Multisite phosphorylation provides sophisticated regulation of transcription factors

CI Holmberg, Tran SEF, John Eriksson, Lea Sistonen

    Research output: Contribution to journalArticleScientificpeer-review

    104 Citations (Scopus)

    Abstract

    Reversible phosphorylation is a prevalent mechanism by which the activity of eukaryotic transcription factors is regulated rapidly in response to changes in the cellular environment. Accumulated evidence has expanded the concept of phosphorylation to a process that provides dynamic and precise tuning of the transactivating potential of a factor, rather than being a static on/off switch. In the case of transcription factors such as heat shock factor 1 (HSF1), p53 and nuclear factor of activated T cells (NFAT), multisite phosphorylation enables several effects to operate within a single factor, thereby functioning as a key to signal integration. Studies on these transcription factors illustrate recent progress in solving the dynamic nature of transcriptional regulation by multisite phosphorylation.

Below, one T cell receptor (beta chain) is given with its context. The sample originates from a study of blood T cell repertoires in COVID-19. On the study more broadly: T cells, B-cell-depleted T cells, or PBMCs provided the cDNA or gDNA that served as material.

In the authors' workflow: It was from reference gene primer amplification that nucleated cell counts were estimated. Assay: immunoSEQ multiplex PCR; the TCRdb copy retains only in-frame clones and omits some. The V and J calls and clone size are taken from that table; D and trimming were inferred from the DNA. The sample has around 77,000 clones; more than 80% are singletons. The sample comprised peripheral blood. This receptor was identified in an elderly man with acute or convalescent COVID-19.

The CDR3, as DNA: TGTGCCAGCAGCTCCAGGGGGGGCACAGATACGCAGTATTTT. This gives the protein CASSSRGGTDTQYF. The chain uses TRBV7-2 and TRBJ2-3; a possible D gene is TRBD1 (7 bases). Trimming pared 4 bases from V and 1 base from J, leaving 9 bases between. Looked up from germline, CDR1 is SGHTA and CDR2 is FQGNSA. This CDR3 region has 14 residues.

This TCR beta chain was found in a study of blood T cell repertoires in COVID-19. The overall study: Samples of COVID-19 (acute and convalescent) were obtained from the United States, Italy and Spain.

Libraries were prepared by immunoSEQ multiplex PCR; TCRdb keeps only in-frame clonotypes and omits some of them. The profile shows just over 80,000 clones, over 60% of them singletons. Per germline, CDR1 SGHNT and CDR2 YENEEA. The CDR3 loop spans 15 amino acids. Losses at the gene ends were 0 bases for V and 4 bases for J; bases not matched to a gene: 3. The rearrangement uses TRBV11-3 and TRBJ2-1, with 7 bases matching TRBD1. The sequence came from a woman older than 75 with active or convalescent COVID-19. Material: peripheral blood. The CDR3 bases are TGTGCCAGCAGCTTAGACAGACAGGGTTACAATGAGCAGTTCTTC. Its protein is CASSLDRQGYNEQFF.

Original languageUndefined/Unknown
    Pages (from-to)619–627
    Number of pages9
    JournalTrends in Biochemical Sciences
    Volume27
    Issue number12
    Publication statusPublished - 2002
    MoE publication typeA1 Journal article-refereed

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